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Supernatural - Season 11 Episode 01 - The Gripe Review

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Welcome to the season 11 premier Gripe Review. After unforeseen troubles such as getting home late on Wednesday, failing to set my DVR, and lots of hoops and obstacles to jump through, which made me thing the universe doesn't not want me to watch this episode, I am here to offer you my thoughts, in the maximum critical style these reviews are known for.

I don't know if it is due to Carver's lazy writing or me getting too old and acquainted with the show, but as I watched the episode two thoughts kept running through my head: 1) Carver is the writer, even though I hadn’t looked it up, 2) every single move in the script is predictable to a ridiculous degree. I could even guess what was likely to happen in future episodes.

Let's start with the start, which was similar to the start of every other Carver helmed season: something catastrophic happened that terrifies the boys and also completely baffles them even though they are the ones who caused it. One of them is impacted more than the other. Castiel is on his own and no one remembers him until he calls Dean or Sam to see if they are ok. Crowley is struggling to keep his status as the King of Hell while loosely getting involved in the season’s main threat, either helping the Winchesters or working against them depending on what serves the plot best.

This time the threat is Darkness. I couldn't help but to imagine Dean standing in the middle of that storm holding a keyblade (Kingdom Hearts fans get that reference.)

I liked the first glimpse we got of this villainess, with her back turned to Dean and her body flickering ghost like. It's an effective horror movie technique that taps into our fear of the unknown. I wished they had kept it up and made her an image that flickered around Dean and spoke to him in an echoing voice in his head and without moving her mouth. It would have worked well with the terrifying sense of loss and weightlessness the smoky setting evoked.

But alas, she turns and talks and from that point on all I can see is her low low neckline and ample breasts. The dread disappears and suddenly I couldn't call her anything but ‘Boobness.’

Boobness would have been an interesting enemy had we not seen copies of her twice before. In season six it was Mother of All who infected humans with her Khan worms and turned them into "Jefferson Starships." In season nine it was Abaddon pickling human souls in jars and creating demonic armies. I'm still unclear as to what Boobness’ deal is. What is the nature of these infected humans with varicose veins branching over their necks? Why do they have a short shelf life? Is their purpose to infect all of human race and wipe them off the planet?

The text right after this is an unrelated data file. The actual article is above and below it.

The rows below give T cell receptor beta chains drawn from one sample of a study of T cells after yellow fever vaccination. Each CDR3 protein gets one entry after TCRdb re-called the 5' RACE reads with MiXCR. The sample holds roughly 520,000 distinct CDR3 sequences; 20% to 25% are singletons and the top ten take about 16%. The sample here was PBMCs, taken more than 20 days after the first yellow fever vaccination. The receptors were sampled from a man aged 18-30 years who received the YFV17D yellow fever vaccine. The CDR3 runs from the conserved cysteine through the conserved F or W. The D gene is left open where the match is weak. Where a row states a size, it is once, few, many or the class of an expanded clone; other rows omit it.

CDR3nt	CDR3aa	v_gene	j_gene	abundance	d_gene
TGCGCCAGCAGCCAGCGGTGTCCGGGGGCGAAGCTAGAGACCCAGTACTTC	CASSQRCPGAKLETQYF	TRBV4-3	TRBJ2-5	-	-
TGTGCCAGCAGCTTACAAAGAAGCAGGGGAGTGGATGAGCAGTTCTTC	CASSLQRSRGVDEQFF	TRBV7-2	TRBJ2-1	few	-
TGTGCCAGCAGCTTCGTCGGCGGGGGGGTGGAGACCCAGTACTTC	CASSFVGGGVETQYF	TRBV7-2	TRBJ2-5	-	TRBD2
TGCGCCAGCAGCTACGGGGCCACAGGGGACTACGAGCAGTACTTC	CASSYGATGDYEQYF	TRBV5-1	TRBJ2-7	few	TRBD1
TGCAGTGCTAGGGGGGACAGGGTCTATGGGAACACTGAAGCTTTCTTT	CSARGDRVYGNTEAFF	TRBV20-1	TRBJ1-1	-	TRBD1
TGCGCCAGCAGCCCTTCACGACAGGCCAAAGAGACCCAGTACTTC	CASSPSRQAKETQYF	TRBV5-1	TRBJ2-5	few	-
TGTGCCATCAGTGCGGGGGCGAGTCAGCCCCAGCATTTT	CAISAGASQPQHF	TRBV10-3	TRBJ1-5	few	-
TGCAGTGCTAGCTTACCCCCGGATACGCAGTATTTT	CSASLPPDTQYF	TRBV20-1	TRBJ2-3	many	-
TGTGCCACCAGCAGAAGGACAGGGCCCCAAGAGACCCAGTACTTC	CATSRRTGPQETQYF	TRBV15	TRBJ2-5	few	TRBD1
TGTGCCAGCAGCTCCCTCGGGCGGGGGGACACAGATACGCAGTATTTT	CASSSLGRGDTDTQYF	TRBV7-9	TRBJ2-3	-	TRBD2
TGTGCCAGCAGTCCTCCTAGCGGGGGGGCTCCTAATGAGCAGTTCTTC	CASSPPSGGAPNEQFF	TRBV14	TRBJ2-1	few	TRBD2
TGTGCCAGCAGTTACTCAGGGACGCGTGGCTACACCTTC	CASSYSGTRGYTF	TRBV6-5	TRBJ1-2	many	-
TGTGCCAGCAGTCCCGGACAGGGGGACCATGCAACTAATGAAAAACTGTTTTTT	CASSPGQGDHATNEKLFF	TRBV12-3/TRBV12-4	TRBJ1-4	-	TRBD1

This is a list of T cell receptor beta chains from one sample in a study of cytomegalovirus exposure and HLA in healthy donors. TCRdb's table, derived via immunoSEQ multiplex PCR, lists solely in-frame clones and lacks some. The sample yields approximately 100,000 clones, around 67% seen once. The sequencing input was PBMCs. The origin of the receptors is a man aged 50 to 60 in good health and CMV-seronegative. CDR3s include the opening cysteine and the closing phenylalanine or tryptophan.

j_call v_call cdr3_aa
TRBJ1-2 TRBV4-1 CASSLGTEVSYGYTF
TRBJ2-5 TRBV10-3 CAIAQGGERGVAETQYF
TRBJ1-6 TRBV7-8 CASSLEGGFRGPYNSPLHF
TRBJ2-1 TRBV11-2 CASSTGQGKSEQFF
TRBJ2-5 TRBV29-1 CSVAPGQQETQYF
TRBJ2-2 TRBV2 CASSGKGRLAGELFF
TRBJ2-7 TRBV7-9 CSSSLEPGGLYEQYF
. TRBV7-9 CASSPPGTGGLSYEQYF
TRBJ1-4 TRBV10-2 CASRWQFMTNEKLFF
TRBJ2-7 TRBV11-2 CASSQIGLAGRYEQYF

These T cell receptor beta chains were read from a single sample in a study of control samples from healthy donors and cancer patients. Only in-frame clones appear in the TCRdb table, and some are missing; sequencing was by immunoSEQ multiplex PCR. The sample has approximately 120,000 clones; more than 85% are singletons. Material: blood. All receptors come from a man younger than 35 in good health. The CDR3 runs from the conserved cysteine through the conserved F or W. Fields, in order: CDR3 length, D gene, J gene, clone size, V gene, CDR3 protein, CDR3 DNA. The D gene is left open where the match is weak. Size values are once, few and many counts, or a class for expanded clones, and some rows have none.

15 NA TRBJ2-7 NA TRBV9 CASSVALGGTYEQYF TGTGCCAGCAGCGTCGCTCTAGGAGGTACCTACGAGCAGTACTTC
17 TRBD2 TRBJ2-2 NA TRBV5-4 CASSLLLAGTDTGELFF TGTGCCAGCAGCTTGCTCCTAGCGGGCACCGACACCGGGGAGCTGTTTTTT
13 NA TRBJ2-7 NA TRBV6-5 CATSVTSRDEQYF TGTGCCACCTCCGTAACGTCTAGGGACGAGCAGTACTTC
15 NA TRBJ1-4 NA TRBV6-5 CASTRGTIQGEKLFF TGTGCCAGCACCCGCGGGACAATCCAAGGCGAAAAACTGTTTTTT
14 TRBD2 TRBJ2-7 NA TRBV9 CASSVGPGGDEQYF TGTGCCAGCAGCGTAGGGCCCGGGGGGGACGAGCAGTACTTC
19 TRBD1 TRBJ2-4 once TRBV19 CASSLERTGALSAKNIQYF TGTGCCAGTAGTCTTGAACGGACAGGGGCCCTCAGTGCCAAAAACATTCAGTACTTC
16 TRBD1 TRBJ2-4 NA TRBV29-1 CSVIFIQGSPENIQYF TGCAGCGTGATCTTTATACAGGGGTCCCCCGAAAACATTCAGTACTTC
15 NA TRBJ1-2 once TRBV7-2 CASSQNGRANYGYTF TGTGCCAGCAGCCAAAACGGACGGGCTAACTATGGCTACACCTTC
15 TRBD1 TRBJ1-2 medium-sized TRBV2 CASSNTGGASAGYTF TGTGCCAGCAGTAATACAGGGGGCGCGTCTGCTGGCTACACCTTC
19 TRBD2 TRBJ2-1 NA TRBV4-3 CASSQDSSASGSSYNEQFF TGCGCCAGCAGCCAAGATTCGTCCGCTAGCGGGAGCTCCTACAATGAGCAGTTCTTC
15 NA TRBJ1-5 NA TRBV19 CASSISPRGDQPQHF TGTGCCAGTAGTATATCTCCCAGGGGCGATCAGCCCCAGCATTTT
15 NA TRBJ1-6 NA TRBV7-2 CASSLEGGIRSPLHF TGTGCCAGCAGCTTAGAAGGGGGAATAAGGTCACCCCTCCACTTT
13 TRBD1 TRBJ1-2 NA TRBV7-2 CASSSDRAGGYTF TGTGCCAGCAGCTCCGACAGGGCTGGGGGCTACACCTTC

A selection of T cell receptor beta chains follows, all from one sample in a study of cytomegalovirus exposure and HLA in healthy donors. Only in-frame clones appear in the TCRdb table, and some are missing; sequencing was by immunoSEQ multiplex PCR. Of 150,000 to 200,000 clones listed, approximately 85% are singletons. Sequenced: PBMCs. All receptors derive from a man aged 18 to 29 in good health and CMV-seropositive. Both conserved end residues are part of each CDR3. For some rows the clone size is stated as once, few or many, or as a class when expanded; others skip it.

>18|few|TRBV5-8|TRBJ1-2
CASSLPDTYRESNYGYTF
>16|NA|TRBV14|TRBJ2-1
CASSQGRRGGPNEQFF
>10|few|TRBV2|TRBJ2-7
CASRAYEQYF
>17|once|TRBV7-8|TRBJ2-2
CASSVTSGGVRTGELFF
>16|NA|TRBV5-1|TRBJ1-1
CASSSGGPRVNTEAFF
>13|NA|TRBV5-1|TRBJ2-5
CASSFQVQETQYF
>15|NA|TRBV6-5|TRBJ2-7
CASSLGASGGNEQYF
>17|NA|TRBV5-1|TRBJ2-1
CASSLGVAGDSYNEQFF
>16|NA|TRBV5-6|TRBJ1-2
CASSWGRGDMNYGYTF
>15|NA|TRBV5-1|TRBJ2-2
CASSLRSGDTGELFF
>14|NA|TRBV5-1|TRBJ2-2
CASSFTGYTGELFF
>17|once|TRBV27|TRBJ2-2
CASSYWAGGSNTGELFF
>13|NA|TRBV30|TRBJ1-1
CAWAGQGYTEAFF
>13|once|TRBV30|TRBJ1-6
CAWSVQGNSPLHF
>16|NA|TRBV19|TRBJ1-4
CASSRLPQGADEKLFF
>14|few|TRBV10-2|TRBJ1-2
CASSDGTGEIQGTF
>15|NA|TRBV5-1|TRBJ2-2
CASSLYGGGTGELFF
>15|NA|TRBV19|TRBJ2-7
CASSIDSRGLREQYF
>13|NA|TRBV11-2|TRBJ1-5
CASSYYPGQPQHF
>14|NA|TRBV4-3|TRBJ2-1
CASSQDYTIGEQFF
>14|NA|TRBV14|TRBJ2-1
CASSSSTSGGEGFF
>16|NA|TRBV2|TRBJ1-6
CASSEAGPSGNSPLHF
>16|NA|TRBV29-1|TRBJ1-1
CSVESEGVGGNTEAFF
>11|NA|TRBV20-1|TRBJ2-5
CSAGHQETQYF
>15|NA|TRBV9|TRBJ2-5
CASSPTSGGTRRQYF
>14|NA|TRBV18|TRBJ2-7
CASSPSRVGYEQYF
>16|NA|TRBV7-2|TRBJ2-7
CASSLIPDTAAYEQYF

After the first few minutes I truly believed this season is going to be a "The Walking Dead" copycat, especially as the highway scene unfolds and reminisces countless similar scenes from that show. Except on that show, people who crawled out of a wreckage looked like real people, not flawless Megan Fox wax dolls.

Let's pause to talk a little about the good deputy they meet on the highway and why she hits all the wrong buttons the moment she shows up. Not only does she look like she just came out of a spa, her acting also leaves so much to be desired. If you want me to believe a person is bleeding from a gaping wound the size of a pocket, you better hire an actor who can convey that level of pain. I didn't know she was wounded until Sam pointed it out.

Back to my zombie apocalypse prediction, it turns that wasn't the case. This is by no means a worldwide epidemic, a fact which gives birth to a tsunami of questions about how far the Darkness's impact goes. How can it only affect a single town when they made such a big deal about its ancientness and depth of power? Why is the government not involved? Why is no military personnel deployed? Why are people going about their lives elsewhere like nothing happened when only 40 miles away bloody corpses are strewn across the road? If this situation resolves itself through Sam and Dean by the third or fourth episode - which is what I predict – the government of the United States of Supernatural is the luckiest, laziest fictional government in the entire world of television.

The B plots

A.K.A Crowley and Castiel. As before you could eliminate both of them and the Winchester plot would suffer nothing. I'm still curious if they are on the show for any other reason than to give Jensen and Jared more time off.

Crowley of course didn't die, a twist that was spoiled months ago even for a fan like me who was far away from the Supernatural media sphere. He spends some time in a woman's body, participates in an orgy which, unless it was meant to prove the King of Hell is in fact bisexual, serves no plot purpose, then conveniently regains his throne and his former body through some highly incompetent-looking competent goons. The only interesting tidbit that comes out of his segment is the information about Michael and Lucifer rattling their cage in the pit. I wonder if it is just a throwaway line to strum our nostalgia strings or there is more to it.

Castiel is a little more relevant as he has one phone conversation with Dean, a trope that serves as a substitute for their once deeply layered, iconic relationship. I wonder why they won't have them text each other instead, or tweet, or Snapchat. The plan after all is to minimize their interaction to the narrowest channel possible without severing it completely.

Other than passing information to Dean, he does the same thing he does in every season premier since the time he opened purgatory: wander aimlessly. He interacts with some extras, trying to hide from them while suffering his ailment. Gets captured by nasty angels who, as always, proceed to use him as an experiment sample for the Academy of Torture and Interrogative Arts. Next episode we will watch him get hurt gratuitously while no one gives a damn, then watch him bounce back to perfect health while the Winchesters either never hear about it or think nothing of it.